Analysts are very good aren't they? When something is going in an upward or downward trend, they predict it will continue going in the same direction. Nobody ever seem to predict when the turn-arounds in trends will happen. That's not to say I don't agree with pickup sales increasing, but I think it's inevitable. Economy is starting to pick up, fuel prices are still reasonably low, and there are a few fresh models that are worth the upgrade.

The new Ram has carryover engine/tranny combos, but I'd rather have something proven, rather then a new engine and/or tranny every time I buy the same brand truck. The 6.7 Cummins is rated at 350/650. How much more power do you really need in a pickup? I buy trucks based on reliability and a proven track record, like my 5.9 common rail Cummins with the 48RE tranny. People complain about reliability issues with new engines/trannys, but when they see a refreshed/new truck with (proven) carryover powertrain components, they complain about it being dated or behind the pack. It leads me to believe that nowadays, two things sell a truck; brand loyalty and the biggest power numbers. I'll sacrifice a couple dozen lbs/ft for reliability any day of the week.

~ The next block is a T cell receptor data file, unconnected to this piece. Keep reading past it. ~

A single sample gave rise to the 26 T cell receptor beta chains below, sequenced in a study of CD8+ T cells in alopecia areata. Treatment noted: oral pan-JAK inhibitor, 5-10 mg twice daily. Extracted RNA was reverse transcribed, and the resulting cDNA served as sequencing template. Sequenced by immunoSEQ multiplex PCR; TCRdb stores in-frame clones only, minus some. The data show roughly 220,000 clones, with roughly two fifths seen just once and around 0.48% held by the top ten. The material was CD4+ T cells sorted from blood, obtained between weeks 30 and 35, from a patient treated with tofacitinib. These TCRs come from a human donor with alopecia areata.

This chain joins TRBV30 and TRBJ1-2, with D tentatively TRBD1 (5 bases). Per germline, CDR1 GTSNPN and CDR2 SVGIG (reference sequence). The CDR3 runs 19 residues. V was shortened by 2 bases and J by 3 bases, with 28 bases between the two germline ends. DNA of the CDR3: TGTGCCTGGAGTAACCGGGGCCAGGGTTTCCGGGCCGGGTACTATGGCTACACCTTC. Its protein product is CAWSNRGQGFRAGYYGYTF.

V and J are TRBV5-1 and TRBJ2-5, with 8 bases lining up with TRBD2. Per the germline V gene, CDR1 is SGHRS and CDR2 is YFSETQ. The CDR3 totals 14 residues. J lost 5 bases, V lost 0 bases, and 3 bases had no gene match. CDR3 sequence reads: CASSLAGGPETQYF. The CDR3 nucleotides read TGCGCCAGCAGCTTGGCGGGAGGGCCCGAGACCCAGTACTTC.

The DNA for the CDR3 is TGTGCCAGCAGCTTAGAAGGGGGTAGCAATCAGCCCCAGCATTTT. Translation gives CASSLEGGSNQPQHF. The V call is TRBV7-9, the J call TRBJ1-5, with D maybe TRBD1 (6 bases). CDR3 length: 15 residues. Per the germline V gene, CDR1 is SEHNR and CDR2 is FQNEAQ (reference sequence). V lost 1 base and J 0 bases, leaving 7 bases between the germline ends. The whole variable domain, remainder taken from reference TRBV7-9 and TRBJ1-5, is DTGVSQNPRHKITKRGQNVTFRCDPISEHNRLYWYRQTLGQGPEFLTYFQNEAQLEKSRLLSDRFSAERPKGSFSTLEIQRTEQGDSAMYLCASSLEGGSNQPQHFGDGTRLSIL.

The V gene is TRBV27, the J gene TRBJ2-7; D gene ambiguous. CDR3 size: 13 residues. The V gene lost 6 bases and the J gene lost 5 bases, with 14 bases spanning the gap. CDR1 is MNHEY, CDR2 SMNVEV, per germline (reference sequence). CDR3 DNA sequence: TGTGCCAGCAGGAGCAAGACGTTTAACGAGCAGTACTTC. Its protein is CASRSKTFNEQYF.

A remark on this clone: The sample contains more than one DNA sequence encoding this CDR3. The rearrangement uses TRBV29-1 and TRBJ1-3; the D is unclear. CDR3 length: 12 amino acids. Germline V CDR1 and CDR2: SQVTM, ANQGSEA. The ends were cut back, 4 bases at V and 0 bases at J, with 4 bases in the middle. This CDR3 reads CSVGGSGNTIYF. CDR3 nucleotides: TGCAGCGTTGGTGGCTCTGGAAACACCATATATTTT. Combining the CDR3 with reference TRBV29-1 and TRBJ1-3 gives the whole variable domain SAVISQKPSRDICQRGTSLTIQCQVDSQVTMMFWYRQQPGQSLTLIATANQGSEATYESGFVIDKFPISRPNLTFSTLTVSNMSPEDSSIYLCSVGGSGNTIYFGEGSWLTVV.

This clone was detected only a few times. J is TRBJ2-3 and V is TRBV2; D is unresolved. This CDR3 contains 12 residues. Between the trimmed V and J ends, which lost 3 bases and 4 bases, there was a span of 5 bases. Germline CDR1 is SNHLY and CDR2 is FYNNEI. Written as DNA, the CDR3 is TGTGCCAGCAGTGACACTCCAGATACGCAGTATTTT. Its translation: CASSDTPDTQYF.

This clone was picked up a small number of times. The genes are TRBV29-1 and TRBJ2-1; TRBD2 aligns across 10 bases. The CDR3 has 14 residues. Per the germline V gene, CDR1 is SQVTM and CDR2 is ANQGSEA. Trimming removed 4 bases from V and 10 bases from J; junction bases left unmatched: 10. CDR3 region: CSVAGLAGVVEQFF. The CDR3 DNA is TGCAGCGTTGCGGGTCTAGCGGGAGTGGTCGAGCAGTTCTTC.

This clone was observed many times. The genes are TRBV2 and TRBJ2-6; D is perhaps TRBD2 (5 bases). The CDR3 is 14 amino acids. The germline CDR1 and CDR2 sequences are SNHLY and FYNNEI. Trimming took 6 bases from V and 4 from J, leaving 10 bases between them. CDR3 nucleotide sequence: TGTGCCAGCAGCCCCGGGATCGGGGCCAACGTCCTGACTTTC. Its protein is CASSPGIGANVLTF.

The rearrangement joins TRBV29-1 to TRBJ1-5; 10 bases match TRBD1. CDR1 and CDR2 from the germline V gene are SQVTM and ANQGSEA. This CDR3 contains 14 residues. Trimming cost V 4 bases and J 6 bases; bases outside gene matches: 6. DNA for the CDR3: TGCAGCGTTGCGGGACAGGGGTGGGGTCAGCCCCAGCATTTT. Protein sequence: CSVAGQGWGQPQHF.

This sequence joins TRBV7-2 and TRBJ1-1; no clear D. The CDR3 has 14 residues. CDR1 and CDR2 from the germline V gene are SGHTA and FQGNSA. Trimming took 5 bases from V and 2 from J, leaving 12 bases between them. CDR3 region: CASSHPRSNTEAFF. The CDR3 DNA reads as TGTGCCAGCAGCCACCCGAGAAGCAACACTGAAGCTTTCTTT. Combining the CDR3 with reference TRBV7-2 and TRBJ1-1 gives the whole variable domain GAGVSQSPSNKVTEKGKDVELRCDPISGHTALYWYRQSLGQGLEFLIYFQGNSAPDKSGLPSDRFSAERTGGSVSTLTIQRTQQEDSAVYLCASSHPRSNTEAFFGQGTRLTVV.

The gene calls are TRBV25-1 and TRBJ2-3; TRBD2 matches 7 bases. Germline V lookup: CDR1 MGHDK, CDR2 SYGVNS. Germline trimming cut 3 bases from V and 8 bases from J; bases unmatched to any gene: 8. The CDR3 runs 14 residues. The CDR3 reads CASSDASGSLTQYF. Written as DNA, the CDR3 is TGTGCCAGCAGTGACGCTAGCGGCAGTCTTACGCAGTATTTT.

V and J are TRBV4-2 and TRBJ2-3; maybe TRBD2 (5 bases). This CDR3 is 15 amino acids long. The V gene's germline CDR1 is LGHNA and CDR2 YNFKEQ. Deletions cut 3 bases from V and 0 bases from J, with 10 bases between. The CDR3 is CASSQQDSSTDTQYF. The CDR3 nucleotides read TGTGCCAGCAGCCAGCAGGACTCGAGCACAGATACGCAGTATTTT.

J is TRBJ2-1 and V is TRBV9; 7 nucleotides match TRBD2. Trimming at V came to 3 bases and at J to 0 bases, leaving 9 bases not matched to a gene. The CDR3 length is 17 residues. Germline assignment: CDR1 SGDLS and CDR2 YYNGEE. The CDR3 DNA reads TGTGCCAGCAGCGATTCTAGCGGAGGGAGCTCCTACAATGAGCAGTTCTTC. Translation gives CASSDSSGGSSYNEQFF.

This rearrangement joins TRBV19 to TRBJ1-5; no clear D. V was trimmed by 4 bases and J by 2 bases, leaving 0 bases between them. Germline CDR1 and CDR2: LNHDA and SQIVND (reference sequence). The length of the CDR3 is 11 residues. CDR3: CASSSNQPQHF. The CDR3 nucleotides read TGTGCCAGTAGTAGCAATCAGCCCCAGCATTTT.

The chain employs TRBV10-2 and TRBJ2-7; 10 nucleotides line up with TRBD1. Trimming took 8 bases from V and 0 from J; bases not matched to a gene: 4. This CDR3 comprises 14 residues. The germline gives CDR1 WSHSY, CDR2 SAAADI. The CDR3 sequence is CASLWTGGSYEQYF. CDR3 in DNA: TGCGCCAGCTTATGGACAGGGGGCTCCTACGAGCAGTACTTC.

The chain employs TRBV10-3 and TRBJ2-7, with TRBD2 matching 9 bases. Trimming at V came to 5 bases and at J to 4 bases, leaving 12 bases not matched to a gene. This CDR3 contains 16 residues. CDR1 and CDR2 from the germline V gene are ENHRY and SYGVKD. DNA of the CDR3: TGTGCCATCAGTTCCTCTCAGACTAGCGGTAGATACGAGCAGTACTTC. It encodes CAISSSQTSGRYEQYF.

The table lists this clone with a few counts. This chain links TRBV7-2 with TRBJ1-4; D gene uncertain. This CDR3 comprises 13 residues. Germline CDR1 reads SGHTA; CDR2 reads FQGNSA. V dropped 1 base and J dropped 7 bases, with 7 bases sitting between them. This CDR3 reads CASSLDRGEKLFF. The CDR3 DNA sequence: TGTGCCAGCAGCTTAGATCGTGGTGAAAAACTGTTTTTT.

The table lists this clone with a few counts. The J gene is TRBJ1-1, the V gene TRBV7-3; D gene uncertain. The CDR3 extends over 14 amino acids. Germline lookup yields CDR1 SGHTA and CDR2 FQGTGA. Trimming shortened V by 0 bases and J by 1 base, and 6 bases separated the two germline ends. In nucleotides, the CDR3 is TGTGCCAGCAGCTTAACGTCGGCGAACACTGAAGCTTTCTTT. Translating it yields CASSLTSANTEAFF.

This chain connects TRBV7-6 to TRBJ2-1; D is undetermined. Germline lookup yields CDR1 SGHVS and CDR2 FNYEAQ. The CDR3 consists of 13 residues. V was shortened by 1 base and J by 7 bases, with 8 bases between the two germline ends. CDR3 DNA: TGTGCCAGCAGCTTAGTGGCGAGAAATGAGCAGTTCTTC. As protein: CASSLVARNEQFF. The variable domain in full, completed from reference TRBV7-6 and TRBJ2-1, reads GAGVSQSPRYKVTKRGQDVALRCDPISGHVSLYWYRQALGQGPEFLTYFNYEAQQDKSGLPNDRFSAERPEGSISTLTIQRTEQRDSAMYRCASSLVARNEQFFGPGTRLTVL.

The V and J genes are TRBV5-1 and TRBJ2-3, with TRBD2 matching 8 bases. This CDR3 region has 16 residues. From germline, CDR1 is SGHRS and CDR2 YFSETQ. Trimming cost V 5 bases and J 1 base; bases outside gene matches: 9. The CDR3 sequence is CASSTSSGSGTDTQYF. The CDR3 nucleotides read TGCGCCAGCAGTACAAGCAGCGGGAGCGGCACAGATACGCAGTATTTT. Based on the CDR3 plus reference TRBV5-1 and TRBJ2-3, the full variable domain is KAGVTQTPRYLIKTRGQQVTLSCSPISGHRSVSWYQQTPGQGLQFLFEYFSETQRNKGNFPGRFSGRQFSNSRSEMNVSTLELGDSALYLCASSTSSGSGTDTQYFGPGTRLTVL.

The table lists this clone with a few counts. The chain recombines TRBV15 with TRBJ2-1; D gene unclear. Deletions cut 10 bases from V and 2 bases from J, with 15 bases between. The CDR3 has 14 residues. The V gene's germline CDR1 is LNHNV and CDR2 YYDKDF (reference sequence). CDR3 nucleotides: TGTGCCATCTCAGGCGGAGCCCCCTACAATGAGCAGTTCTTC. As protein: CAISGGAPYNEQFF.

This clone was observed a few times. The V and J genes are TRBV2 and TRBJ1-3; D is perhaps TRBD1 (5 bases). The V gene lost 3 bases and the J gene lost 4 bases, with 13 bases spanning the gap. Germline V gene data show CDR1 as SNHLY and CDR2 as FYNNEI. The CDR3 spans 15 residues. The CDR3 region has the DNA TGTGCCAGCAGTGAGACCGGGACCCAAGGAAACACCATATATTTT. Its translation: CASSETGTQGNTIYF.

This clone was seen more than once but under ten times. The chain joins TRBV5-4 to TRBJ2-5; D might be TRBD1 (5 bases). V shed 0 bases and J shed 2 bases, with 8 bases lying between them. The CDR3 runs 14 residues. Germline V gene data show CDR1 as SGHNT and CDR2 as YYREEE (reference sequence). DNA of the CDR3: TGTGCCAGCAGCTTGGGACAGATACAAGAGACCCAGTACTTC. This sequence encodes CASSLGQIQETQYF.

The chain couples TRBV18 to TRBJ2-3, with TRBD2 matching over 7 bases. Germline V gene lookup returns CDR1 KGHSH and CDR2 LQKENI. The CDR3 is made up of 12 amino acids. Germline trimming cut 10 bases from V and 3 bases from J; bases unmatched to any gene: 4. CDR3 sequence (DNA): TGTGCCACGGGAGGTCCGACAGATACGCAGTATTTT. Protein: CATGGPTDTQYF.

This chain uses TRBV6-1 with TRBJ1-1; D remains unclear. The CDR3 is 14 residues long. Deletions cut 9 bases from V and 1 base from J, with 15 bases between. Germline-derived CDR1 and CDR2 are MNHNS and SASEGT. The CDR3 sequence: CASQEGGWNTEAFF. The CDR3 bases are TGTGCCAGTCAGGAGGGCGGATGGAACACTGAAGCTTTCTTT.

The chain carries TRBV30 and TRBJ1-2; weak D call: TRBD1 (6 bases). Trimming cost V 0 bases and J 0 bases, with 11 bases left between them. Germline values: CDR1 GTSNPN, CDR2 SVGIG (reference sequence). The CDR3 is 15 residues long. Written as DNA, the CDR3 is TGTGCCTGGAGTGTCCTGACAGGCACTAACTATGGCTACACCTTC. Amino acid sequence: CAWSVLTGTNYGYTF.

Dustin, would you stand by that comment when Dodge switches over to the 6.7L V8 turbo diesel, as has been rumored for a while, or switches to something Fiat finds suitable? Or would you say "Cool, this is going to be the best diesel ever!"???


Not sure if you're speaking hypothetically, or abour rumors. The 6.7 Cummins that Dodge is using shows no signs of disappearing anytime soon. The rumor you're hearing is most likely just a rumor. Sounds just like the one about using CAT engines in the Super Duty. Just a lot of talk that gets circulated to the point of it being either a "serious" rumor, or a fact, depending who you hear it from. I personally have never heard of Dodge switching to the 6.7L V8. Whoever started that rumor seems ill-informed, not knowing dodge uses a 6.7, and getting it confused with Ford's 6.7. That's what it seems like to me anyway. But to answer your question, I'll say this. When I bought my Dodge Ram, I made sure to get the 5.9, and not the (new) 6.7. Hope this clears things up.